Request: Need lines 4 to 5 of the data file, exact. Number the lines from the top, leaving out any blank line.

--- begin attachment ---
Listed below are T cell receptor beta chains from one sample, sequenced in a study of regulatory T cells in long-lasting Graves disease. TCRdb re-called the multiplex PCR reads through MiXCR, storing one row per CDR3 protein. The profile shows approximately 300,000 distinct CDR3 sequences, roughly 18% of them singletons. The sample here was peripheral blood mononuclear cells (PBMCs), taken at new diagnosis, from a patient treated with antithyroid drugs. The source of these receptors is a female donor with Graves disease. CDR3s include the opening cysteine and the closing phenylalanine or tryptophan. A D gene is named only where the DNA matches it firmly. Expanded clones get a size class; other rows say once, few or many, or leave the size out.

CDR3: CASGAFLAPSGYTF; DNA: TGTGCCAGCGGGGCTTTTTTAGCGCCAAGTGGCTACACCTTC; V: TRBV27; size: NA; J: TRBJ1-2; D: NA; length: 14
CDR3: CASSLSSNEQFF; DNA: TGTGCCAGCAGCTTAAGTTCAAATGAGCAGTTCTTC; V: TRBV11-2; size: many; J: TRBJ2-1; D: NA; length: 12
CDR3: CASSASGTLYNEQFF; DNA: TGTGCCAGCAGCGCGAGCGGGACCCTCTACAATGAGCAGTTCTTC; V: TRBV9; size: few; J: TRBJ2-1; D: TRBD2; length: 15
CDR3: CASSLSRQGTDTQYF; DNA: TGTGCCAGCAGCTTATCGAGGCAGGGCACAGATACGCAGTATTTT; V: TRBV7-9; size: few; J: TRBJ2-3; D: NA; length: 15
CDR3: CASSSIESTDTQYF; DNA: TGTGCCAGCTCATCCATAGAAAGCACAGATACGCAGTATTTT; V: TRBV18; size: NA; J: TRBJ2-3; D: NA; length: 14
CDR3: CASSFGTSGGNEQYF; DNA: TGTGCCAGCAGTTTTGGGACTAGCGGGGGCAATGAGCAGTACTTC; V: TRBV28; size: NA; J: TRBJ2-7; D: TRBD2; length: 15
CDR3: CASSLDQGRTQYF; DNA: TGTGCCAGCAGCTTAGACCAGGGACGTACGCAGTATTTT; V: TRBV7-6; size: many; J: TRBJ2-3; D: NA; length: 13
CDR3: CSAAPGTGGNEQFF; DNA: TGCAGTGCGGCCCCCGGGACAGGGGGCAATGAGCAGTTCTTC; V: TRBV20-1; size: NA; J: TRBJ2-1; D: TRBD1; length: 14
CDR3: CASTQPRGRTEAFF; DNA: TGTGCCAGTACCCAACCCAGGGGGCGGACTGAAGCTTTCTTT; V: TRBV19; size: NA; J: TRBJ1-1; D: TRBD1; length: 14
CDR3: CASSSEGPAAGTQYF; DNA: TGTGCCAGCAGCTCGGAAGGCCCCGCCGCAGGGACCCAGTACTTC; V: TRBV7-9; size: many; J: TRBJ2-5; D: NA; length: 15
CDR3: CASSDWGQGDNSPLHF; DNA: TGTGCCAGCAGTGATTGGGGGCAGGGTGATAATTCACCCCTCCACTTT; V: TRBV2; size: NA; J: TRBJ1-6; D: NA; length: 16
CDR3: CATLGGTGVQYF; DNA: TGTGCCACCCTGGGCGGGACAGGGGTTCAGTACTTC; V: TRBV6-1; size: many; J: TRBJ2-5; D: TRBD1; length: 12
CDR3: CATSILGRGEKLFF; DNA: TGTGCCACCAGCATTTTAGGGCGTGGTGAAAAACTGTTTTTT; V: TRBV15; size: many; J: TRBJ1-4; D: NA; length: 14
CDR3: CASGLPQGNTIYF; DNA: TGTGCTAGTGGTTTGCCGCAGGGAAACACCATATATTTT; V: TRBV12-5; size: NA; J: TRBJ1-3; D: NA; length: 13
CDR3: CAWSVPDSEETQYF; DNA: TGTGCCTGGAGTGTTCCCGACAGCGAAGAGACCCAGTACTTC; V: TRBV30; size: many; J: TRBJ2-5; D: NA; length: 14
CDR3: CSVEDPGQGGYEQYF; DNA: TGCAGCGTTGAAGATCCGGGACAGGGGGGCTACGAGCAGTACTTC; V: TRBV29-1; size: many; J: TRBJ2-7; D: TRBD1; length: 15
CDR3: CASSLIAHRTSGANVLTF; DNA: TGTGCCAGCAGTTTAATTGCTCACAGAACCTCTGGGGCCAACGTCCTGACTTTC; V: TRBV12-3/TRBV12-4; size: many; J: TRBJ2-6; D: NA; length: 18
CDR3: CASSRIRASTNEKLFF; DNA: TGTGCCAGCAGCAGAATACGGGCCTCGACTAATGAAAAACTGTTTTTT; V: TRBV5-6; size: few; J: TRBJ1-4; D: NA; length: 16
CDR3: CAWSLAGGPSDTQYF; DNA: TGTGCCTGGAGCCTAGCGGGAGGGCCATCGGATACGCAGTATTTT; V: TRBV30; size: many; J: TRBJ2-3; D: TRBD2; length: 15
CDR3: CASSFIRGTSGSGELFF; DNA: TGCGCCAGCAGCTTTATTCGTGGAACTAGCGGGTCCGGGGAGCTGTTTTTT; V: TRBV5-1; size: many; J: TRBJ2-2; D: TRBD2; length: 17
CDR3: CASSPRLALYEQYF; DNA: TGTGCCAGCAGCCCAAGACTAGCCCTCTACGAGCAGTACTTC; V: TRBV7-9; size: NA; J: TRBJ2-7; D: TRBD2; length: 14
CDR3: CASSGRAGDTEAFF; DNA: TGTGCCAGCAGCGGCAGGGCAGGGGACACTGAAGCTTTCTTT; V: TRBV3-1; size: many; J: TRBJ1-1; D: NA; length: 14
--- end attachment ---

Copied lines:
CDR3: CASSASGTLYNEQFF; DNA: TGTGCCAGCAGCGCGAGCGGGACCCTCTACAATGAGCAGTTCTTC; V: TRBV9; size: few; J: TRBJ2-1; D: TRBD2; length: 15
CDR3: CASSLSRQGTDTQYF; DNA: TGTGCCAGCAGCTTATCGAGGCAGGGCACAGATACGCAGTATTTT; V: TRBV7-9; size: few; J: TRBJ2-3; D: NA; length: 15